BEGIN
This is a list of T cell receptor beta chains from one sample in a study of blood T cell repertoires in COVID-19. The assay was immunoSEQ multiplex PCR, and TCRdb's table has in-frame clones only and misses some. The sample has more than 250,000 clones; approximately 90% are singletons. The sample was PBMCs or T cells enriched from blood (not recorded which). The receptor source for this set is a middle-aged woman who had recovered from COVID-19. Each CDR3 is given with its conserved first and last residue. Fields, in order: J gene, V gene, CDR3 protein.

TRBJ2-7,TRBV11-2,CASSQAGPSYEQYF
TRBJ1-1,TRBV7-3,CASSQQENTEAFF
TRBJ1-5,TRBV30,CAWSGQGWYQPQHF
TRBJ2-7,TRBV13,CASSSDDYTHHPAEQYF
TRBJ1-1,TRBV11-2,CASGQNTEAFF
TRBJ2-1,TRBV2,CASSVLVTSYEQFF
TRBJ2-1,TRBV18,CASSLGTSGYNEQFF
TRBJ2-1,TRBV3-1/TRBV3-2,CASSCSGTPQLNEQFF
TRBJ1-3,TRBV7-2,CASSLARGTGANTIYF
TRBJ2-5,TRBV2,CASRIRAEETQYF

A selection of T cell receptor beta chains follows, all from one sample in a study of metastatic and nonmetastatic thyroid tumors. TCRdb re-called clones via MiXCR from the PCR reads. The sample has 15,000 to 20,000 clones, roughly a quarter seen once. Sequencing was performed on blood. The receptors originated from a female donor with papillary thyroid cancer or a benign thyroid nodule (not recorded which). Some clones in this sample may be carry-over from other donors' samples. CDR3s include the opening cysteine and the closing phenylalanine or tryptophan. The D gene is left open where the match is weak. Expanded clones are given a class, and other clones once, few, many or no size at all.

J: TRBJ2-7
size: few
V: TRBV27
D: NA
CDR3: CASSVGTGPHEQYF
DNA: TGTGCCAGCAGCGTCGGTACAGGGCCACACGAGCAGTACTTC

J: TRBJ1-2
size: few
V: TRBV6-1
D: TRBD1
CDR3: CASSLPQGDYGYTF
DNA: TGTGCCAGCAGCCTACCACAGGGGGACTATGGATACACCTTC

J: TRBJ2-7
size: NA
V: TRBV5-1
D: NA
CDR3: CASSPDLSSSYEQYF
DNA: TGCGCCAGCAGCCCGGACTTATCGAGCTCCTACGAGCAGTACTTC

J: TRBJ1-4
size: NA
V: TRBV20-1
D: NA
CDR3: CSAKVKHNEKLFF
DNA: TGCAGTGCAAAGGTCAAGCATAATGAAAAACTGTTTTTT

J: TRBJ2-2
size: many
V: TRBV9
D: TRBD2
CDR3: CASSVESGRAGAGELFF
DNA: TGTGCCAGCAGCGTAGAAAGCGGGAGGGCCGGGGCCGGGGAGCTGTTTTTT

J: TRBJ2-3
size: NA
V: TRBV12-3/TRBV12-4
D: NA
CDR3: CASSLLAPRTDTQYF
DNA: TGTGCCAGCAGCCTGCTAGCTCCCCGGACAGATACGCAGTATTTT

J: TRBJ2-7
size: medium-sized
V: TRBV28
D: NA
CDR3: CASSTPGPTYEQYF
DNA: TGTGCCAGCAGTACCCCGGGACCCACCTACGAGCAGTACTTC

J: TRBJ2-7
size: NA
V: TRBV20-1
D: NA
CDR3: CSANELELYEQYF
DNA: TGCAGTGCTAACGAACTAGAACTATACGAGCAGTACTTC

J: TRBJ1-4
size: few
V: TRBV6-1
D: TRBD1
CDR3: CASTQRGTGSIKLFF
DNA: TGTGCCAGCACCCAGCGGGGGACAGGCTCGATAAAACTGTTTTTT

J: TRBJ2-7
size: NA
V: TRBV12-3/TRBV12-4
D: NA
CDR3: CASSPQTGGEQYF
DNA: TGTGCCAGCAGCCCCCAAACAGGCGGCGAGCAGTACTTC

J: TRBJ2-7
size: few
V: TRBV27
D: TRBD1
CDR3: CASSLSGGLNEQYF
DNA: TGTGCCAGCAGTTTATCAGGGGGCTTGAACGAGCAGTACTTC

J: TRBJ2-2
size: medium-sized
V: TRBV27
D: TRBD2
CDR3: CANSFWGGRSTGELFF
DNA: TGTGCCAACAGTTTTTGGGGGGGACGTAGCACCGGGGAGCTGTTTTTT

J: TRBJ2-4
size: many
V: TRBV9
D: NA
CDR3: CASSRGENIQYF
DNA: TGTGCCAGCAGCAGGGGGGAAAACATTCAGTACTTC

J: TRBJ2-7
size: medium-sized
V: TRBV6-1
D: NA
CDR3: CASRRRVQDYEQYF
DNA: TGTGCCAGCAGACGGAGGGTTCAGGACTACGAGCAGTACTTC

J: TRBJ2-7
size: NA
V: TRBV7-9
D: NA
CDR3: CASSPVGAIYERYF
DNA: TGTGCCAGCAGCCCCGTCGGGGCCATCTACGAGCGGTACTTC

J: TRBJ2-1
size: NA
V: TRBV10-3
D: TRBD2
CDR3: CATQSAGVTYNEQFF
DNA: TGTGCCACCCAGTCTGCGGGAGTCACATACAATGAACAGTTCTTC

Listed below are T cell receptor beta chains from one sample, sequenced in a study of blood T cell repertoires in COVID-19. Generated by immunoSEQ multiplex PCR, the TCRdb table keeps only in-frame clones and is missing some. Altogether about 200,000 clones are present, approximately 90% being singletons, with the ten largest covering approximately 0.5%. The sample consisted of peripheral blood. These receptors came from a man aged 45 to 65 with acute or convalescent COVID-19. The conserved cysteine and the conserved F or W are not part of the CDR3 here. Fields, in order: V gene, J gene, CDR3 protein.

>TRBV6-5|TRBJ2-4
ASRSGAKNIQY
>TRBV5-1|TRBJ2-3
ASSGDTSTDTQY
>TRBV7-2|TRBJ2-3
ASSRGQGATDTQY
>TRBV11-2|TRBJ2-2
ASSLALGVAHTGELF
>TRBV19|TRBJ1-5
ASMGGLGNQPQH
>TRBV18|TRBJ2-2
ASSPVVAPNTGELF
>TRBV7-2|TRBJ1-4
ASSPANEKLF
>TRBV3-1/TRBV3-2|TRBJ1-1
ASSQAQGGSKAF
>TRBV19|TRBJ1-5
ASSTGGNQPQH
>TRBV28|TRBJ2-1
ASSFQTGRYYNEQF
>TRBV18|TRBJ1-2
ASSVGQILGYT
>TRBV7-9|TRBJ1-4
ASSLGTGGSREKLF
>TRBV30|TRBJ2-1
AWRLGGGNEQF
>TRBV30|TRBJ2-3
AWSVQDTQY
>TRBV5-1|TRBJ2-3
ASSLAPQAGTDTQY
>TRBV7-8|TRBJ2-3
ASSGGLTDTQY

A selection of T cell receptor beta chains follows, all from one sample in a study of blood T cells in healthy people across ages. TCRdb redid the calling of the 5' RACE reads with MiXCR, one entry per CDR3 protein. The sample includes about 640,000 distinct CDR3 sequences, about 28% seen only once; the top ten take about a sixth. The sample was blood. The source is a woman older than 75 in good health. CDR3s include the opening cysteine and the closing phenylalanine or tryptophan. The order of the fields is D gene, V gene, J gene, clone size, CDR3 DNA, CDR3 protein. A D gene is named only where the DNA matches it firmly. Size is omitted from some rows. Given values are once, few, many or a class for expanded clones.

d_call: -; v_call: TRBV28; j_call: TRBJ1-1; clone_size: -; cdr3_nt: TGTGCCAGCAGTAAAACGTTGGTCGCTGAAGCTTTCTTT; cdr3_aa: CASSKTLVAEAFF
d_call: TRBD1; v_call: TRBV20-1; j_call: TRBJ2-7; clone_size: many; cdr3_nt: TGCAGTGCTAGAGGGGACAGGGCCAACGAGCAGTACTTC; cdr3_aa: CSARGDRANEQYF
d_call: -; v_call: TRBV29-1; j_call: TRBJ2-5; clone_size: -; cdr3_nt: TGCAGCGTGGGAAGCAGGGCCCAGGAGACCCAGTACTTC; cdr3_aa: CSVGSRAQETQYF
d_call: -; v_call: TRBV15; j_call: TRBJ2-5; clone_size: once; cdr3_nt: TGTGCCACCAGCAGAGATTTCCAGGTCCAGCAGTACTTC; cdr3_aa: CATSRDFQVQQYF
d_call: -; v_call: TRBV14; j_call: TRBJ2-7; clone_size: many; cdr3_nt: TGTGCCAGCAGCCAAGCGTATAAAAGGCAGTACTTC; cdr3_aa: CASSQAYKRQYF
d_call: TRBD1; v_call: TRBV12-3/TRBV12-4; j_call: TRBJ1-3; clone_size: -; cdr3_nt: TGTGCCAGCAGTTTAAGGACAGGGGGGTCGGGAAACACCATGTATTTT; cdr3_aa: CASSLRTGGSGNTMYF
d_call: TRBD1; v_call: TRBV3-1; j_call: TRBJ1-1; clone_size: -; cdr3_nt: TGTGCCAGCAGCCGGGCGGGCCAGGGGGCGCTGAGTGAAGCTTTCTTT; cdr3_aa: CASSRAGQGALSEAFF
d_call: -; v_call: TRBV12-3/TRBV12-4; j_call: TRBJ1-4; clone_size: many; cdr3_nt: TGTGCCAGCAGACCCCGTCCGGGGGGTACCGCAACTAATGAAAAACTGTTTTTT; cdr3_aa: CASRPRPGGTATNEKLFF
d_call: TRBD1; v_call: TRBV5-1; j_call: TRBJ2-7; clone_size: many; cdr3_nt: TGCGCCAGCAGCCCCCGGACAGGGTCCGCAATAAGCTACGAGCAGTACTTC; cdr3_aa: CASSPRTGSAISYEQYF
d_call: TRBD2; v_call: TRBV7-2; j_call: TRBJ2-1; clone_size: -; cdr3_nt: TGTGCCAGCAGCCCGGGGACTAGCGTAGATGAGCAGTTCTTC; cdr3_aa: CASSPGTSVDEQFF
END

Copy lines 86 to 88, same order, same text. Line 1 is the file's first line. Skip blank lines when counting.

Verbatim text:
size: many
V: TRBV9
D: NA